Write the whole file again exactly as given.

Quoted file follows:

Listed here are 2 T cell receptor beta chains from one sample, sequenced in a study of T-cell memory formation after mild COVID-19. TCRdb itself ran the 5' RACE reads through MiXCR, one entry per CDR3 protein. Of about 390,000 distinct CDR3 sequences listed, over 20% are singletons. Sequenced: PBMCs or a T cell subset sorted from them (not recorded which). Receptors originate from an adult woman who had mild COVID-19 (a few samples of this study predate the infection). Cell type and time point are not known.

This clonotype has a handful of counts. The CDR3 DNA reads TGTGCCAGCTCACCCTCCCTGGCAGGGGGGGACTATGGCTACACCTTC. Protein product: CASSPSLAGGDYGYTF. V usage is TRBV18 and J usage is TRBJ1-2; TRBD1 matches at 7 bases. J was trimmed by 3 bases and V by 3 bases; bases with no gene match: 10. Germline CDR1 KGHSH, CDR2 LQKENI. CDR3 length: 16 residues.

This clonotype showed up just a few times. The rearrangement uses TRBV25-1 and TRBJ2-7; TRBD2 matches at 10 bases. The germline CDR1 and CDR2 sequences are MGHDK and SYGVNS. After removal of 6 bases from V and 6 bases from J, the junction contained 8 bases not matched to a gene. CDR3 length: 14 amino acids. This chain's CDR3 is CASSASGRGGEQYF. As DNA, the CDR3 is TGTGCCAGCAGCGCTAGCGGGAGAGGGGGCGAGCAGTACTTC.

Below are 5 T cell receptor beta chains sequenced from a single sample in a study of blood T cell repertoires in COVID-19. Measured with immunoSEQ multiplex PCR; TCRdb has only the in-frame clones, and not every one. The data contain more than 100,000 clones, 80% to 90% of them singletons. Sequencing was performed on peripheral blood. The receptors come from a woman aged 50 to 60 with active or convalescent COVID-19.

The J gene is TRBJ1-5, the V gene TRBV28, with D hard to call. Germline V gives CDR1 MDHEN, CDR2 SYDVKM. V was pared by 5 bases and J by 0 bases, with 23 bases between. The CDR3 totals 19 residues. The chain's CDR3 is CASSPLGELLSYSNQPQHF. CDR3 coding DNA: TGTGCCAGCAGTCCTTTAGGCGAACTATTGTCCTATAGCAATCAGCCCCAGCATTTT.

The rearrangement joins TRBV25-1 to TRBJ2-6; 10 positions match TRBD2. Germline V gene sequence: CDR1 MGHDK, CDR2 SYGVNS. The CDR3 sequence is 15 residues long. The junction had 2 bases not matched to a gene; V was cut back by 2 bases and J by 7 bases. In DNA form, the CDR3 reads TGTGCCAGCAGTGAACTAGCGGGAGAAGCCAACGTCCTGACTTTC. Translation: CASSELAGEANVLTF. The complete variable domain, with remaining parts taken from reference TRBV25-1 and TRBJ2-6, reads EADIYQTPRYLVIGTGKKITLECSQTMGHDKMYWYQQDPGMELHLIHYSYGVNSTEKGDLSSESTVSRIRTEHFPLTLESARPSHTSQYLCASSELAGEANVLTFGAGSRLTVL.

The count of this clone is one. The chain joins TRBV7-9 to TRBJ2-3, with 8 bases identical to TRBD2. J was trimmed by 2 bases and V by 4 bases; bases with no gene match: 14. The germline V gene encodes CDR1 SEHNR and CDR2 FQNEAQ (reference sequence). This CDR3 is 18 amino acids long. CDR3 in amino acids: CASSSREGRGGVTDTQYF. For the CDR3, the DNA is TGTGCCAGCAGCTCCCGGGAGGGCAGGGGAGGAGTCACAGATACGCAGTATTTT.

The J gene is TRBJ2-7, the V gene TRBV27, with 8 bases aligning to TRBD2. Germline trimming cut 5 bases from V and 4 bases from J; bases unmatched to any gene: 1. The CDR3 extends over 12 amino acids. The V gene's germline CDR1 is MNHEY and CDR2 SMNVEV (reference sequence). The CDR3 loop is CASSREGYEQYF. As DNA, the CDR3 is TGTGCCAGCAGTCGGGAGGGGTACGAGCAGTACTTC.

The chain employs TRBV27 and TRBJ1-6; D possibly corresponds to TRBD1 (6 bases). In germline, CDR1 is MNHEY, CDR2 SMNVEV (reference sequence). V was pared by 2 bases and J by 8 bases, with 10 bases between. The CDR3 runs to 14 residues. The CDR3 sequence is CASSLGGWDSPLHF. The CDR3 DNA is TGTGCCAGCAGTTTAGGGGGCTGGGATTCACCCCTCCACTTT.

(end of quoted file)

Listed here are 2 T cell receptor beta chains from one sample, sequenced in a study of T-cell memory formation after mild COVID-19. TCRdb itself ran the 5' RACE reads through MiXCR, one entry per CDR3 protein. Of about 390,000 distinct CDR3 sequences listed, over 20% are singletons. Sequenced: PBMCs or a T cell subset sorted from them (not recorded which). Receptors originate from an adult woman who had mild COVID-19 (a few samples of this study predate the infection). Cell type and time point are not known.

This clonotype has a handful of counts. The CDR3 DNA reads TGTGCCAGCTCACCCTCCCTGGCAGGGGGGGACTATGGCTACACCTTC. Protein product: CASSPSLAGGDYGYTF. V usage is TRBV18 and J usage is TRBJ1-2; TRBD1 matches at 7 bases. J was trimmed by 3 bases and V by 3 bases; bases with no gene match: 10. Germline CDR1 KGHSH, CDR2 LQKENI. CDR3 length: 16 residues.

This clonotype showed up just a few times. The rearrangement uses TRBV25-1 and TRBJ2-7; TRBD2 matches at 10 bases. The germline CDR1 and CDR2 sequences are MGHDK and SYGVNS. After removal of 6 bases from V and 6 bases from J, the junction contained 8 bases not matched to a gene. CDR3 length: 14 amino acids. This chain's CDR3 is CASSASGRGGEQYF. As DNA, the CDR3 is TGTGCCAGCAGCGCTAGCGGGAGAGGGGGCGAGCAGTACTTC.

Below are 5 T cell receptor beta chains sequenced from a single sample in a study of blood T cell repertoires in COVID-19. Measured with immunoSEQ multiplex PCR; TCRdb has only the in-frame clones, and not every one. The data contain more than 100,000 clones, 80% to 90% of them singletons. Sequencing was performed on peripheral blood. The receptors come from a woman aged 50 to 60 with active or convalescent COVID-19.

The J gene is TRBJ1-5, the V gene TRBV28, with D hard to call. Germline V gives CDR1 MDHEN, CDR2 SYDVKM. V was pared by 5 bases and J by 0 bases, with 23 bases between. The CDR3 totals 19 residues. The chain's CDR3 is CASSPLGELLSYSNQPQHF. CDR3 coding DNA: TGTGCCAGCAGTCCTTTAGGCGAACTATTGTCCTATAGCAATCAGCCCCAGCATTTT.

The rearrangement joins TRBV25-1 to TRBJ2-6; 10 positions match TRBD2. Germline V gene sequence: CDR1 MGHDK, CDR2 SYGVNS. The CDR3 sequence is 15 residues long. The junction had 2 bases not matched to a gene; V was cut back by 2 bases and J by 7 bases. In DNA form, the CDR3 reads TGTGCCAGCAGTGAACTAGCGGGAGAAGCCAACGTCCTGACTTTC. Translation: CASSELAGEANVLTF. The complete variable domain, with remaining parts taken from reference TRBV25-1 and TRBJ2-6, reads EADIYQTPRYLVIGTGKKITLECSQTMGHDKMYWYQQDPGMELHLIHYSYGVNSTEKGDLSSESTVSRIRTEHFPLTLESARPSHTSQYLCASSELAGEANVLTFGAGSRLTVL.

The count of this clone is one. The chain joins TRBV7-9 to TRBJ2-3, with 8 bases identical to TRBD2. J was trimmed by 2 bases and V by 4 bases; bases with no gene match: 14. The germline V gene encodes CDR1 SEHNR and CDR2 FQNEAQ (reference sequence). This CDR3 is 18 amino acids long. CDR3 in amino acids: CASSSREGRGGVTDTQYF. For the CDR3, the DNA is TGTGCCAGCAGCTCCCGGGAGGGCAGGGGAGGAGTCACAGATACGCAGTATTTT.

The J gene is TRBJ2-7, the V gene TRBV27, with 8 bases aligning to TRBD2. Germline trimming cut 5 bases from V and 4 bases from J; bases unmatched to any gene: 1. The CDR3 extends over 12 amino acids. The V gene's germline CDR1 is MNHEY and CDR2 SMNVEV (reference sequence). The CDR3 loop is CASSREGYEQYF. As DNA, the CDR3 is TGTGCCAGCAGTCGGGAGGGGTACGAGCAGTACTTC.

The chain employs TRBV27 and TRBJ1-6; D possibly corresponds to TRBD1 (6 bases). In germline, CDR1 is MNHEY, CDR2 SMNVEV (reference sequence). V was pared by 2 bases and J by 8 bases, with 10 bases between. The CDR3 runs to 14 residues. The CDR3 sequence is CASSLGGWDSPLHF. The CDR3 DNA is TGTGCCAGCAGTTTAGGGGGCTGGGATTCACCCCTCCACTTT.